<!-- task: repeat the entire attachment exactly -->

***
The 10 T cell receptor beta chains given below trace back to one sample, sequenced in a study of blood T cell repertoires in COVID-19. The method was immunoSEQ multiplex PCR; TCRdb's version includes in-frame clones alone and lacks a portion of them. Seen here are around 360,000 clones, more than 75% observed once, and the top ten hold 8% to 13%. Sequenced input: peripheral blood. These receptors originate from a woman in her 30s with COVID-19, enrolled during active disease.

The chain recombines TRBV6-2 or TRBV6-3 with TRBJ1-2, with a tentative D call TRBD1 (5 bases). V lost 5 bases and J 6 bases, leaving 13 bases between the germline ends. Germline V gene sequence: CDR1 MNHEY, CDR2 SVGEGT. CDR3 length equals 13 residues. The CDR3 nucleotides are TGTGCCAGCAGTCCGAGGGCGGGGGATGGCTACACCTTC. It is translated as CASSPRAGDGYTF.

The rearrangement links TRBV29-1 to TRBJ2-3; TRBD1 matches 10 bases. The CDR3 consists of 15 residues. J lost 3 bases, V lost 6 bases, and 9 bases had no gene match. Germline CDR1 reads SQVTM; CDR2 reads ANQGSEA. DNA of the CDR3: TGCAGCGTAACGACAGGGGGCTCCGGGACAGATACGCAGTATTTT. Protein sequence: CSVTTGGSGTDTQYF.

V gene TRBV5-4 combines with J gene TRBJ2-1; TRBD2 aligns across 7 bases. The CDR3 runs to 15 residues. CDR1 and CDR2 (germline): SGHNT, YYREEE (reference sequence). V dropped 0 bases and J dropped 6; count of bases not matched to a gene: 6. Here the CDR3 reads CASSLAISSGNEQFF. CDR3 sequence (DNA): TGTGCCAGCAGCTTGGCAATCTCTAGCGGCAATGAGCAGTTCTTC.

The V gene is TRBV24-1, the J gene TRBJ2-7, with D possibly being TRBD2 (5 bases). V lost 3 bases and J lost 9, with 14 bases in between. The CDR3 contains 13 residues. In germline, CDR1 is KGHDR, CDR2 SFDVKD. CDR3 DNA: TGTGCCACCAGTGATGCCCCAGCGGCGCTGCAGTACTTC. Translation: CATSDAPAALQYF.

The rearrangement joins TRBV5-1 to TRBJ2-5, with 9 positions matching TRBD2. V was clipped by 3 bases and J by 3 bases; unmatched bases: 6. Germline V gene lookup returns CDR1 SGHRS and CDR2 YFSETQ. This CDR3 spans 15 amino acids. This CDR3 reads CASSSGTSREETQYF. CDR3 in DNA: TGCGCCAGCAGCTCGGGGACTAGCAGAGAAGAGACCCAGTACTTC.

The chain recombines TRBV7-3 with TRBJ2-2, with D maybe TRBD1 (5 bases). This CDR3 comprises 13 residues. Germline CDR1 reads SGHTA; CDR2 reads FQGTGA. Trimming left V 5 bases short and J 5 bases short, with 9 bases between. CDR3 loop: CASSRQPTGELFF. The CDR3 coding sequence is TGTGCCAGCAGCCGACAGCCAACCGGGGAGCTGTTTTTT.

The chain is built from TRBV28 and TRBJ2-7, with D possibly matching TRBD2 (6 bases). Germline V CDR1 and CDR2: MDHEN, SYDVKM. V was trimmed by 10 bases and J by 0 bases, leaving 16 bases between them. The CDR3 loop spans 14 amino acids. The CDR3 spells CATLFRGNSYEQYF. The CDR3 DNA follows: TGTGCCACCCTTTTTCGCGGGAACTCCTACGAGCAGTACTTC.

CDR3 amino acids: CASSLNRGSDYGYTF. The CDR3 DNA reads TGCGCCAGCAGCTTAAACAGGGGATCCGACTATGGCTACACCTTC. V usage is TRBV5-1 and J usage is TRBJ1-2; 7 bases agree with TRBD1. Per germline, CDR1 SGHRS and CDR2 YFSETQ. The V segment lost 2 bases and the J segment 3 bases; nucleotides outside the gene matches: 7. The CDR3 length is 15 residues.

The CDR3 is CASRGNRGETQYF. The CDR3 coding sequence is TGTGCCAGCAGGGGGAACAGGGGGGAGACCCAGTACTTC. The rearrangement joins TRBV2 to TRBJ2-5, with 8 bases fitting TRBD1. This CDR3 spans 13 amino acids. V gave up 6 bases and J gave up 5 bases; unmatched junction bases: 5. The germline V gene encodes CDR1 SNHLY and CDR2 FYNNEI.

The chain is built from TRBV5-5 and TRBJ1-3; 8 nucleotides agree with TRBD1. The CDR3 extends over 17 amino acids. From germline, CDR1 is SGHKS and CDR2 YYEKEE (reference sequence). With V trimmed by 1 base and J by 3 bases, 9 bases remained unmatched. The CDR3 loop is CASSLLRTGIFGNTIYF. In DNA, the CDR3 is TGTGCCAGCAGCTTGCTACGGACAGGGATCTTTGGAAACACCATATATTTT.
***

The 10 T cell receptor beta chains given below trace back to one sample, sequenced in a study of blood T cell repertoires in COVID-19. The method was immunoSEQ multiplex PCR; TCRdb's version includes in-frame clones alone and lacks a portion of them. Seen here are around 360,000 clones, more than 75% observed once, and the top ten hold 8% to 13%. Sequenced input: peripheral blood. These receptors originate from a woman in her 30s with COVID-19, enrolled during active disease.

The chain recombines TRBV6-2 or TRBV6-3 with TRBJ1-2, with a tentative D call TRBD1 (5 bases). V lost 5 bases and J 6 bases, leaving 13 bases between the germline ends. Germline V gene sequence: CDR1 MNHEY, CDR2 SVGEGT. CDR3 length equals 13 residues. The CDR3 nucleotides are TGTGCCAGCAGTCCGAGGGCGGGGGATGGCTACACCTTC. It is translated as CASSPRAGDGYTF.

The rearrangement links TRBV29-1 to TRBJ2-3; TRBD1 matches 10 bases. The CDR3 consists of 15 residues. J lost 3 bases, V lost 6 bases, and 9 bases had no gene match. Germline CDR1 reads SQVTM; CDR2 reads ANQGSEA. DNA of the CDR3: TGCAGCGTAACGACAGGGGGCTCCGGGACAGATACGCAGTATTTT. Protein sequence: CSVTTGGSGTDTQYF.

V gene TRBV5-4 combines with J gene TRBJ2-1; TRBD2 aligns across 7 bases. The CDR3 runs to 15 residues. CDR1 and CDR2 (germline): SGHNT, YYREEE (reference sequence). V dropped 0 bases and J dropped 6; count of bases not matched to a gene: 6. Here the CDR3 reads CASSLAISSGNEQFF. CDR3 sequence (DNA): TGTGCCAGCAGCTTGGCAATCTCTAGCGGCAATGAGCAGTTCTTC.

The V gene is TRBV24-1, the J gene TRBJ2-7, with D possibly being TRBD2 (5 bases). V lost 3 bases and J lost 9, with 14 bases in between. The CDR3 contains 13 residues. In germline, CDR1 is KGHDR, CDR2 SFDVKD. CDR3 DNA: TGTGCCACCAGTGATGCCCCAGCGGCGCTGCAGTACTTC. Translation: CATSDAPAALQYF.

The rearrangement joins TRBV5-1 to TRBJ2-5, with 9 positions matching TRBD2. V was clipped by 3 bases and J by 3 bases; unmatched bases: 6. Germline V gene lookup returns CDR1 SGHRS and CDR2 YFSETQ. This CDR3 spans 15 amino acids. This CDR3 reads CASSSGTSREETQYF. CDR3 in DNA: TGCGCCAGCAGCTCGGGGACTAGCAGAGAAGAGACCCAGTACTTC.

The chain recombines TRBV7-3 with TRBJ2-2, with D maybe TRBD1 (5 bases). This CDR3 comprises 13 residues. Germline CDR1 reads SGHTA; CDR2 reads FQGTGA. Trimming left V 5 bases short and J 5 bases short, with 9 bases between. CDR3 loop: CASSRQPTGELFF. The CDR3 coding sequence is TGTGCCAGCAGCCGACAGCCAACCGGGGAGCTGTTTTTT.

The chain is built from TRBV28 and TRBJ2-7, with D possibly matching TRBD2 (6 bases). Germline V CDR1 and CDR2: MDHEN, SYDVKM. V was trimmed by 10 bases and J by 0 bases, leaving 16 bases between them. The CDR3 loop spans 14 amino acids. The CDR3 spells CATLFRGNSYEQYF. The CDR3 DNA follows: TGTGCCACCCTTTTTCGCGGGAACTCCTACGAGCAGTACTTC.

CDR3 amino acids: CASSLNRGSDYGYTF. The CDR3 DNA reads TGCGCCAGCAGCTTAAACAGGGGATCCGACTATGGCTACACCTTC. V usage is TRBV5-1 and J usage is TRBJ1-2; 7 bases agree with TRBD1. Per germline, CDR1 SGHRS and CDR2 YFSETQ. The V segment lost 2 bases and the J segment 3 bases; nucleotides outside the gene matches: 7. The CDR3 length is 15 residues.

The CDR3 is CASRGNRGETQYF. The CDR3 coding sequence is TGTGCCAGCAGGGGGAACAGGGGGGAGACCCAGTACTTC. The rearrangement joins TRBV2 to TRBJ2-5, with 8 bases fitting TRBD1. This CDR3 spans 13 amino acids. V gave up 6 bases and J gave up 5 bases; unmatched junction bases: 5. The germline V gene encodes CDR1 SNHLY and CDR2 FYNNEI.

The chain is built from TRBV5-5 and TRBJ1-3; 8 nucleotides agree with TRBD1. The CDR3 extends over 17 amino acids. From germline, CDR1 is SGHKS and CDR2 YYEKEE (reference sequence). With V trimmed by 1 base and J by 3 bases, 9 bases remained unmatched. The CDR3 loop is CASSLLRTGIFGNTIYF. In DNA, the CDR3 is TGTGCCAGCAGCTTGCTACGGACAGGGATCTTTGGAAACACCATATATTTT.